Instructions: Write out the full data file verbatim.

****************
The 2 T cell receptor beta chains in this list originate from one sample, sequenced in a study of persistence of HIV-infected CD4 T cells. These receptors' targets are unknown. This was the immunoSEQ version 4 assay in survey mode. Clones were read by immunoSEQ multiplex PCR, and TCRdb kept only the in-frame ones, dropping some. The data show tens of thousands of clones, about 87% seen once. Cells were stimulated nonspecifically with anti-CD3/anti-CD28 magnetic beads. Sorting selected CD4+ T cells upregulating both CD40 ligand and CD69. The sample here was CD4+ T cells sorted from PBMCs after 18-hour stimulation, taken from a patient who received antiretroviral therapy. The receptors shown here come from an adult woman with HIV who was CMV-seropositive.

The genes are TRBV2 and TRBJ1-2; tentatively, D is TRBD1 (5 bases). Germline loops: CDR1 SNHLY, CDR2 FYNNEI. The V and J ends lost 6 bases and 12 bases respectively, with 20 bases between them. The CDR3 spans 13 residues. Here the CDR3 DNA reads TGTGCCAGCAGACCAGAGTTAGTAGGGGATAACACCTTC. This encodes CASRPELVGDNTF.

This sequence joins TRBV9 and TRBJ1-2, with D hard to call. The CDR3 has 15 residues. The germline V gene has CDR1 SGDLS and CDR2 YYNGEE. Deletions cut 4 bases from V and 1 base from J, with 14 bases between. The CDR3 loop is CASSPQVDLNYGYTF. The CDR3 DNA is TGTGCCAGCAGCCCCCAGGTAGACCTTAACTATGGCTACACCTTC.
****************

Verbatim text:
The 2 T cell receptor beta chains in this list originate from one sample, sequenced in a study of persistence of HIV-infected CD4 T cells. These receptors' targets are unknown. This was the immunoSEQ version 4 assay in survey mode. Clones were read by immunoSEQ multiplex PCR, and TCRdb kept only the in-frame ones, dropping some. The data show tens of thousands of clones, about 87% seen once. Cells were stimulated nonspecifically with anti-CD3/anti-CD28 magnetic beads. Sorting selected CD4+ T cells upregulating both CD40 ligand and CD69. The sample here was CD4+ T cells sorted from PBMCs after 18-hour stimulation, taken from a patient who received antiretroviral therapy. The receptors shown here come from an adult woman with HIV who was CMV-seropositive.

The genes are TRBV2 and TRBJ1-2; tentatively, D is TRBD1 (5 bases). Germline loops: CDR1 SNHLY, CDR2 FYNNEI. The V and J ends lost 6 bases and 12 bases respectively, with 20 bases between them. The CDR3 spans 13 residues. Here the CDR3 DNA reads TGTGCCAGCAGACCAGAGTTAGTAGGGGATAACACCTTC. This encodes CASRPELVGDNTF.

This sequence joins TRBV9 and TRBJ1-2, with D hard to call. The CDR3 has 15 residues. The germline V gene has CDR1 SGDLS and CDR2 YYNGEE. Deletions cut 4 bases from V and 1 base from J, with 14 bases between. The CDR3 loop is CASSPQVDLNYGYTF. The CDR3 DNA is TGTGCCAGCAGCCCCCAGGTAGACCTTAACTATGGCTACACCTTC.